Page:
California has never really had a rational redevelopment program. By designating an area of the city as “blighted,” the city could exercise eminent domain. More importantly, any increase in tax revenue from “redevelopment” in these areas goes directly to the city, rather than the state. In theory, this offers an incentive to cities and developers—who often split increases in tax revenue with the city, to help redevelop blighted areas.
In practice, however, cities have used “redevelopment” to siphon away tax revenue from the state. Often cities designate luxury neighborhoods as “blighted” in order to capture tax revenues. Further, cities may form unholy alliances with developers, as the City of Hercules did with a luxury home builder. Hercules now shares tax revenue with this developer while the state loses out entirely.
The California Supreme Court will likely finish off economic redevelopment once and for all when it rules in January 2012. This is a good move not only because it will help the state with its budget crisis, but also because it will prevent eminent domain from being used in “blighted” areas to benefit private developers at the expense of property owners.
Redevelopment is a controversial tool allowing California cities to capture increased property tax revenues resulting from new development and use that money for purposes other than typical services like education and public safety.
Created in the years after World War II, it is intended to allow cities to eradicate “blight” by placing rundown or vacant industrial neighborhoods in designated redevelopment tax areas and using eminent domain to acquire those areas through condemnation. The idea is that what comes after ought to be better and produce more tax revenue, jobs and affordable housing than what had come before.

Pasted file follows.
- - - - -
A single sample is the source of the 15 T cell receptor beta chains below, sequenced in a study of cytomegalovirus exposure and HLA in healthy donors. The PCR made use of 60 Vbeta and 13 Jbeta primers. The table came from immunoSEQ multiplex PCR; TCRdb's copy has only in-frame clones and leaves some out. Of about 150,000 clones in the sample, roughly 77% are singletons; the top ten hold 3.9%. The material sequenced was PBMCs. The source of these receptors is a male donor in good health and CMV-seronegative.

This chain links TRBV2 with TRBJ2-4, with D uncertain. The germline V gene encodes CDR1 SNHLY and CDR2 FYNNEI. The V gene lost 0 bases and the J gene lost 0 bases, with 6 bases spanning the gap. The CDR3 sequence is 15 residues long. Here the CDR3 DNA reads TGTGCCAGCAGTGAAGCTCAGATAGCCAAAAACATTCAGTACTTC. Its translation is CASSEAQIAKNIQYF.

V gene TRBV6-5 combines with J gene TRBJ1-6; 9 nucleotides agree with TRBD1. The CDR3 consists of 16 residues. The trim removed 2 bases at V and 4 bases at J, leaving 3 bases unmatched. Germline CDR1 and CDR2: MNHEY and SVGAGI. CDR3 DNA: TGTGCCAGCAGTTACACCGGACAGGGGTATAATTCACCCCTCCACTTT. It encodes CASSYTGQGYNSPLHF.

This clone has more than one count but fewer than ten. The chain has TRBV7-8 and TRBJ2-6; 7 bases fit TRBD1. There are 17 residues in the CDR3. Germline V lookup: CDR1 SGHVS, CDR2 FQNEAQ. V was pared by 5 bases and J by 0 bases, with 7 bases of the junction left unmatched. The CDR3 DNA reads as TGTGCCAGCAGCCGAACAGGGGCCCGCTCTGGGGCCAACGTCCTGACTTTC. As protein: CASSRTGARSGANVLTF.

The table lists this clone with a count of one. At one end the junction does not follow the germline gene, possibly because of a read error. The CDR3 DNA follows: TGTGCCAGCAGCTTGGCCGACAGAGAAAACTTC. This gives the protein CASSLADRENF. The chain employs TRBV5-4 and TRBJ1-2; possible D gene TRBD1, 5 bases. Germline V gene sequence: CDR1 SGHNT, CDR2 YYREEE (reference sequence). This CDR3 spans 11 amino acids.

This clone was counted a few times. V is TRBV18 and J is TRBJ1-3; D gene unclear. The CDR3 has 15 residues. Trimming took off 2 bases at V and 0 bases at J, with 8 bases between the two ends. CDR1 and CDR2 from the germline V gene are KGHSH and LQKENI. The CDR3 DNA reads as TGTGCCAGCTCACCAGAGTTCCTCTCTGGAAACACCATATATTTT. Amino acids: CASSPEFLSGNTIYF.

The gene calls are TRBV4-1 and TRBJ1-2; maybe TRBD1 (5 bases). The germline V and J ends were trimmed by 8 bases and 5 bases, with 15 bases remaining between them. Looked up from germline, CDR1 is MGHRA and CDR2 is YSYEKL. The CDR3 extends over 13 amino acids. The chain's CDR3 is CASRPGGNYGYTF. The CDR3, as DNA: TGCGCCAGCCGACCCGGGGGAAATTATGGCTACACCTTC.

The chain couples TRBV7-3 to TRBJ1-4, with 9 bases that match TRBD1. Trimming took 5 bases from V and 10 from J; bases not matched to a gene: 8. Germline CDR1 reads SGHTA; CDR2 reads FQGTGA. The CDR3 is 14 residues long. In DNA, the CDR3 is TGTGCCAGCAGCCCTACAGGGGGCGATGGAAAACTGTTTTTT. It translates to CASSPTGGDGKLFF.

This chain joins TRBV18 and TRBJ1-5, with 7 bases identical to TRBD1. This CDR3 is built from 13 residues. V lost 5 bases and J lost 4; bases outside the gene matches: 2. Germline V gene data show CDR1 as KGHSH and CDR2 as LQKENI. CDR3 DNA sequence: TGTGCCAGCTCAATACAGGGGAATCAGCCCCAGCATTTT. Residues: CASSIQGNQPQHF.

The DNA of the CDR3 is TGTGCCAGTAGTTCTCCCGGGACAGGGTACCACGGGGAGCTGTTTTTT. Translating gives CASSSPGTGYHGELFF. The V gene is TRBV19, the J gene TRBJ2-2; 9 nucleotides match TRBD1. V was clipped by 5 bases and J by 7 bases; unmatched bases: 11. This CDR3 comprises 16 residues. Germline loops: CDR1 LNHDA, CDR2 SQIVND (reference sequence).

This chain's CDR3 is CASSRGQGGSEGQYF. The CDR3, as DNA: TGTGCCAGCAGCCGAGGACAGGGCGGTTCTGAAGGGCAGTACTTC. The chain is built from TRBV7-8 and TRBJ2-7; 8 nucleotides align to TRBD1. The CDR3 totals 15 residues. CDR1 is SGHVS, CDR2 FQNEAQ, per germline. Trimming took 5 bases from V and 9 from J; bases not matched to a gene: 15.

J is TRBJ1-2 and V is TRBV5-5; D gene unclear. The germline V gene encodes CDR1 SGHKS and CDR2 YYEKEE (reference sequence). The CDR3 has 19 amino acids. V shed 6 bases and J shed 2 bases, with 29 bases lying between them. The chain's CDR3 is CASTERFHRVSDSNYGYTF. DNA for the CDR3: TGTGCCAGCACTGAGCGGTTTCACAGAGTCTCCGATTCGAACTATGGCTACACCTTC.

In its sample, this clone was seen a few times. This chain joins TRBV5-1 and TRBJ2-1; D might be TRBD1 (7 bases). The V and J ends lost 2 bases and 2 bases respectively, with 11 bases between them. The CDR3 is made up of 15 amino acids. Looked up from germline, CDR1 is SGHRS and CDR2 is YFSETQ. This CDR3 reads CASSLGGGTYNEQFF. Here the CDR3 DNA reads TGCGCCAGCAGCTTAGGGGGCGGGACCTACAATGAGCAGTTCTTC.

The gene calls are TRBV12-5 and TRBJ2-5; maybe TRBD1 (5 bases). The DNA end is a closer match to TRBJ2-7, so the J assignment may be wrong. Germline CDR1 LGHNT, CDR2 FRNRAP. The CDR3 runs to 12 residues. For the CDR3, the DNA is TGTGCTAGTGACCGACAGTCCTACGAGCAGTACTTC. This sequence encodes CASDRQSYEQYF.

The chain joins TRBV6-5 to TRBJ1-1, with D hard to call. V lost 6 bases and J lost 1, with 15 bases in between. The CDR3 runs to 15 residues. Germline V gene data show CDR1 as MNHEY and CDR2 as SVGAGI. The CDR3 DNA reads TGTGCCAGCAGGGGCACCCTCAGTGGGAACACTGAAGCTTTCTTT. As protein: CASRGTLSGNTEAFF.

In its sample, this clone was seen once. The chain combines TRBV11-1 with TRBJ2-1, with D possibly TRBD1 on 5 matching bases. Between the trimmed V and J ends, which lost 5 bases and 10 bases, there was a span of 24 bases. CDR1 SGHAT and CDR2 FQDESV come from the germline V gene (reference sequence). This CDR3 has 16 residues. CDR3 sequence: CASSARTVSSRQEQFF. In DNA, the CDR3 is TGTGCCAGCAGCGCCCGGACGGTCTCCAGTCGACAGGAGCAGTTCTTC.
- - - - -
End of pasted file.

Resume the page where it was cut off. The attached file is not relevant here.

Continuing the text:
In practice, however, redevelopment agencies throughout the state have stretched the intent of the law, using a broad brush to paint areas as “blighted,” according to a March report by California State Controller John Chiang.
When an area of a city is placed into a redevelopment zone, its tax collections are essentially frozen at a base level, and any tax increment that results from new development accrues not to the state but to the locality. In some cases, developers are awarded a portion of the new tax money as a payment. Hercules, for example, pays about $1.8 million a year in tax increment to the company that developed Victoria by the Bay, an area of upscale homes on a former refinery site.
In an attempt to eliminate redevelopment, California Gov. Jerry Brown and lawmakers struck a deal that would have required cities to dissolve their redevelopment agencies or to turn over a portion of their tax increment proceeds to the state. But the billion-dollar industry has powerful advocates, some of whom have sued to stop the plan. The California Supreme Court agreed last week to take up their arguments, and a ruling is expected by mid-January.